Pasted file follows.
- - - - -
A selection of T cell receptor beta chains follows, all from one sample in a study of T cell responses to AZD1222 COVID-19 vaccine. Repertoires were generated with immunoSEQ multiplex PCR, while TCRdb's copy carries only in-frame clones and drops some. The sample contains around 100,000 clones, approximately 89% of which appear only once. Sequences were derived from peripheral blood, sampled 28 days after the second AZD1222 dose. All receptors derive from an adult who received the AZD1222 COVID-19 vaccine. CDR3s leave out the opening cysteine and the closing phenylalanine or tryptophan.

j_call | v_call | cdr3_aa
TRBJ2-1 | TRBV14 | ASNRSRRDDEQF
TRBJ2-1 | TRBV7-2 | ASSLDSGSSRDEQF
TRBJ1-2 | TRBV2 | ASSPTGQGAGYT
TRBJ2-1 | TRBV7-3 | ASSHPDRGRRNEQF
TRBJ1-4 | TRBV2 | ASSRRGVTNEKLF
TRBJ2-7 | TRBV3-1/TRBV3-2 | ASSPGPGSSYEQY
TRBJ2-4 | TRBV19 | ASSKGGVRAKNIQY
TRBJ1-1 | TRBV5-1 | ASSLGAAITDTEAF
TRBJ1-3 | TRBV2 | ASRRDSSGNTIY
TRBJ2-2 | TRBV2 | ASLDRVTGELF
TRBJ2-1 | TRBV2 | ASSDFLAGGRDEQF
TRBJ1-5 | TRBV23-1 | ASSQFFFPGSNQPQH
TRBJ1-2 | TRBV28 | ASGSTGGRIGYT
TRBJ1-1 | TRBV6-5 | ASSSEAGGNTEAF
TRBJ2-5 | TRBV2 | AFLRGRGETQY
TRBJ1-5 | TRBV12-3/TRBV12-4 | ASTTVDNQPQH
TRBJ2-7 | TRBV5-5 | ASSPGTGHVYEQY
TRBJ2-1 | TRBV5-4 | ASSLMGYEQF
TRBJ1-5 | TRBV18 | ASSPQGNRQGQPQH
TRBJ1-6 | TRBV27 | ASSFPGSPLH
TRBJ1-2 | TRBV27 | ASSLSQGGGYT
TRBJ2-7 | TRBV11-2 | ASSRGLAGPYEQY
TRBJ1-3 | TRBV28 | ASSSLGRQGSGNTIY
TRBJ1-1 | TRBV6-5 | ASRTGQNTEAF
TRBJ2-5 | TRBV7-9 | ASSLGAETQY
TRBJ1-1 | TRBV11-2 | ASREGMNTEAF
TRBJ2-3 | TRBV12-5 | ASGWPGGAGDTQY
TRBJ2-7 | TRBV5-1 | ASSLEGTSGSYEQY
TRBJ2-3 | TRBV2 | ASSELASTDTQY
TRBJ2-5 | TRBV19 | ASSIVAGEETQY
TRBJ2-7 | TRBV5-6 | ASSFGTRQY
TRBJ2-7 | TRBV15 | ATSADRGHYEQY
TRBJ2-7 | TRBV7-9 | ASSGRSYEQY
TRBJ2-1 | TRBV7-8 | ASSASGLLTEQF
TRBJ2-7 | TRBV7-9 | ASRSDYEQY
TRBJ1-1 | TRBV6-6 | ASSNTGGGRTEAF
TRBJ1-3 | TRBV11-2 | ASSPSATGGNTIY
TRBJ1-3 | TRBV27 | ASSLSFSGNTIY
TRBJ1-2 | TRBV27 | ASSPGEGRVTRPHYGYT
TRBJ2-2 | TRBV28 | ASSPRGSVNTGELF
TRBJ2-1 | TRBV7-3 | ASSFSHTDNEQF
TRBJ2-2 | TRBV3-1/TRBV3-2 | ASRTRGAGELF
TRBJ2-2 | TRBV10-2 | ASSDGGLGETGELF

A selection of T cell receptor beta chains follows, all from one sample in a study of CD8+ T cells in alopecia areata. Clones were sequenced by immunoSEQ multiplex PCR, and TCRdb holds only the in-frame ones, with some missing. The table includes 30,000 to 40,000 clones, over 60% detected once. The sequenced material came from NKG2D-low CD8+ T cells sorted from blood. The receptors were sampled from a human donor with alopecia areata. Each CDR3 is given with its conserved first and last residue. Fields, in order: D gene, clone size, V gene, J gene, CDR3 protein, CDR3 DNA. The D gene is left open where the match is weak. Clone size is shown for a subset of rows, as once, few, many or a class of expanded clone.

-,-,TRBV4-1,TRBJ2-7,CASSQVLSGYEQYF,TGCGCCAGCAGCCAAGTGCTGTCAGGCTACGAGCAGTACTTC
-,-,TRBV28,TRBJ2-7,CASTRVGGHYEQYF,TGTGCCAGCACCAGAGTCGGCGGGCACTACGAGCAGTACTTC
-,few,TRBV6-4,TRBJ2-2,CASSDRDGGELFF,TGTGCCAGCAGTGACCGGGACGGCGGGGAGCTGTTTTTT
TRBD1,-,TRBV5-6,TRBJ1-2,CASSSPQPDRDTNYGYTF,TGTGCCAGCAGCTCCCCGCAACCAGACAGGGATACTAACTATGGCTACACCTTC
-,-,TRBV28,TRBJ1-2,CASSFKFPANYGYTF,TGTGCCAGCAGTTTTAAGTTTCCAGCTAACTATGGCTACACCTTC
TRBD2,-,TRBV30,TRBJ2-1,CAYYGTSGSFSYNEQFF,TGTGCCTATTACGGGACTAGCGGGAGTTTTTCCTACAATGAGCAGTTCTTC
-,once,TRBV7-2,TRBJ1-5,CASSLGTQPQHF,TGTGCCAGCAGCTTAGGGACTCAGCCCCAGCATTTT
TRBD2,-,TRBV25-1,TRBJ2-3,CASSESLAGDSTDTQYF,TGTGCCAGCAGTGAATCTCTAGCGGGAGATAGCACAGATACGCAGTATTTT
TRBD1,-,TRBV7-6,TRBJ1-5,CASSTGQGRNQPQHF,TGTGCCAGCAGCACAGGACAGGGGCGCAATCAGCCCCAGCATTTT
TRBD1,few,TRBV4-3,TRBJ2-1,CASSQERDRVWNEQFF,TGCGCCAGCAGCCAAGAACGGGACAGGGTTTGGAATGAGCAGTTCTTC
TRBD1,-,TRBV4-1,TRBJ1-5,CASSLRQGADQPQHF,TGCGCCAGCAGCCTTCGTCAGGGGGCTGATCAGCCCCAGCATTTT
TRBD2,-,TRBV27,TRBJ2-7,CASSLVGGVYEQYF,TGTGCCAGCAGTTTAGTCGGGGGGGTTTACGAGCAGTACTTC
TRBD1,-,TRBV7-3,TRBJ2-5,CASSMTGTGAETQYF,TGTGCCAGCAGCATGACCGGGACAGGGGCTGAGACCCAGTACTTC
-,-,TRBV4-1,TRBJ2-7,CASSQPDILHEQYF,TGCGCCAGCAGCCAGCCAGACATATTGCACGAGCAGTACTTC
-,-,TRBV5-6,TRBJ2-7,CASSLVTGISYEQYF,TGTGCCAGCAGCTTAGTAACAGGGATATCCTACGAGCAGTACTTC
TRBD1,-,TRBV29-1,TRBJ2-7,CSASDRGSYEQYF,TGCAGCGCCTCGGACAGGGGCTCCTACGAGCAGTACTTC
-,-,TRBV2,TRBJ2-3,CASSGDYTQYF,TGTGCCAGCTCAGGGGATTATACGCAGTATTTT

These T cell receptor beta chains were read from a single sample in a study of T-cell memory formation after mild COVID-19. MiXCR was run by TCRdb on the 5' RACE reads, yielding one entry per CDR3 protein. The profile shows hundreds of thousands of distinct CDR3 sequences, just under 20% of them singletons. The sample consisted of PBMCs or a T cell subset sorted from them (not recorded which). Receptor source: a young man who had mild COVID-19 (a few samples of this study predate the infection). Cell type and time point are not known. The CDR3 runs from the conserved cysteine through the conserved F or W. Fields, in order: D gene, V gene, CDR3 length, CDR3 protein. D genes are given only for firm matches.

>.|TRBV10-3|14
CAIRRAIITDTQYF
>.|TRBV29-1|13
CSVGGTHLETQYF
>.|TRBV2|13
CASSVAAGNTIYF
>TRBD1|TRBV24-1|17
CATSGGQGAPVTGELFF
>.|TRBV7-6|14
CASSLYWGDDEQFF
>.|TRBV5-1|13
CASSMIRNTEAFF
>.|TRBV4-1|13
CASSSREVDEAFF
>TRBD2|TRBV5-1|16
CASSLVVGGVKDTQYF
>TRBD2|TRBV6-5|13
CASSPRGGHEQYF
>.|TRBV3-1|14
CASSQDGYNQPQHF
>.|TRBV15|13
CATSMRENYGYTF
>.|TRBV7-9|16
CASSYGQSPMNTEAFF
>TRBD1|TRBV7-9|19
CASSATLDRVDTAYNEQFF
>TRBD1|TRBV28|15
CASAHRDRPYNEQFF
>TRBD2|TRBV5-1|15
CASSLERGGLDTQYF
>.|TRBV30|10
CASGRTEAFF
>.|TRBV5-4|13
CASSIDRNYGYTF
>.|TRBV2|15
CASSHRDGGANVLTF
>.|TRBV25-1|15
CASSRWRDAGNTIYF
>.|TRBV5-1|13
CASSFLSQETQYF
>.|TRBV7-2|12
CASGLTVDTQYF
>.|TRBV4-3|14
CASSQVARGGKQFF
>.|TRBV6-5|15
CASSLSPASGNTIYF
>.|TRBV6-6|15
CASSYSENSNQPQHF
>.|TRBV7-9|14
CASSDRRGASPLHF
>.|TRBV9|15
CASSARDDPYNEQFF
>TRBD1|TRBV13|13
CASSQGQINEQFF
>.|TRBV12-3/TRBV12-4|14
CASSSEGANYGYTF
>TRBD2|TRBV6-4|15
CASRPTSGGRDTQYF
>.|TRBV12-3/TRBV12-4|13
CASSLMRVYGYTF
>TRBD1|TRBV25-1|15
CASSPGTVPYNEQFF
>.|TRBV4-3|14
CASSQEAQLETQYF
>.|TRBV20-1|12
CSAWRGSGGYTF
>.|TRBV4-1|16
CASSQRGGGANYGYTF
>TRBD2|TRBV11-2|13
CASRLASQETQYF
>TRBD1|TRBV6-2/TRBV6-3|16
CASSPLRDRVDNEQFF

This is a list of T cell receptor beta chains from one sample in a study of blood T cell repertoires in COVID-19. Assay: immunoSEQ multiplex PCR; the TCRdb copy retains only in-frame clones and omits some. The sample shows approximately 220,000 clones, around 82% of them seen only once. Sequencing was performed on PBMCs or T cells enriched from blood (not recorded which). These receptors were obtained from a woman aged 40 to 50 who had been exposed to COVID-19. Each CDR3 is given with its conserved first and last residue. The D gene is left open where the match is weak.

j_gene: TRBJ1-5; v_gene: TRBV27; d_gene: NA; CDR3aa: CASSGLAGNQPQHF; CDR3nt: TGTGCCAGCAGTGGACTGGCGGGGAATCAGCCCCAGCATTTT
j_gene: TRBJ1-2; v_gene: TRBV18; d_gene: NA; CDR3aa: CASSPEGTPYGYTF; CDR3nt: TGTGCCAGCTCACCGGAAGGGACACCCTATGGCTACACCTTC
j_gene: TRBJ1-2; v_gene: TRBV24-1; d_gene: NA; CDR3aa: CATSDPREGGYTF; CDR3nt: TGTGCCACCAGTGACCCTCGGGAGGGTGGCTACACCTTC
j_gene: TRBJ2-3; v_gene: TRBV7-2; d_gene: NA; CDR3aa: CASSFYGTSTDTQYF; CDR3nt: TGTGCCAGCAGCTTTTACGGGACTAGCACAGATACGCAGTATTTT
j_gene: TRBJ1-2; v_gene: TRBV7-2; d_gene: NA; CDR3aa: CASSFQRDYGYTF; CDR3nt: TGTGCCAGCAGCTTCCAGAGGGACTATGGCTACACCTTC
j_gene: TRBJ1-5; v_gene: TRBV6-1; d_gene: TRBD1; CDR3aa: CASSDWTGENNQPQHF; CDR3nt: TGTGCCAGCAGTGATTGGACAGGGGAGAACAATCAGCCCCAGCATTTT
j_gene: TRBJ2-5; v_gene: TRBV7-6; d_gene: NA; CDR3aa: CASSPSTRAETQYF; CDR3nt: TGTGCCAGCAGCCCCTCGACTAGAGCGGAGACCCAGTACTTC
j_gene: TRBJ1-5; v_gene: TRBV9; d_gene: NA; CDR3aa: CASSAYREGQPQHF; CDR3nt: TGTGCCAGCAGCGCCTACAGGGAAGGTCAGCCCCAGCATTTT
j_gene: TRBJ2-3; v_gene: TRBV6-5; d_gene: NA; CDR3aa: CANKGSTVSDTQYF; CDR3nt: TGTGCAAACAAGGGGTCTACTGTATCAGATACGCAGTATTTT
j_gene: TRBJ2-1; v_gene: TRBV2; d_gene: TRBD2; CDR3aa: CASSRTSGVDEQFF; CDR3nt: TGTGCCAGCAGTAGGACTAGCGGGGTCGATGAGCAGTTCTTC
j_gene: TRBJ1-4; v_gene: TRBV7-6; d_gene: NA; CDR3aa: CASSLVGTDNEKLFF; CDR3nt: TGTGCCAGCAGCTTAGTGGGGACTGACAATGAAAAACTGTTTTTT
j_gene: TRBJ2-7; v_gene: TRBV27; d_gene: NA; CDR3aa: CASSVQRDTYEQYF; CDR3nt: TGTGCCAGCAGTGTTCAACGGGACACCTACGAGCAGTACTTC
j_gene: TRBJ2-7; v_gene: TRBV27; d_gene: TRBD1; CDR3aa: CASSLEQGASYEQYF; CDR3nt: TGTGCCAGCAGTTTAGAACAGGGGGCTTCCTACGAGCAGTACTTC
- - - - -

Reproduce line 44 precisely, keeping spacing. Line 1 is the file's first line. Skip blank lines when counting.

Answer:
TRBJ2-2 | TRBV3-1/TRBV3-2 | ASRTRGAGELF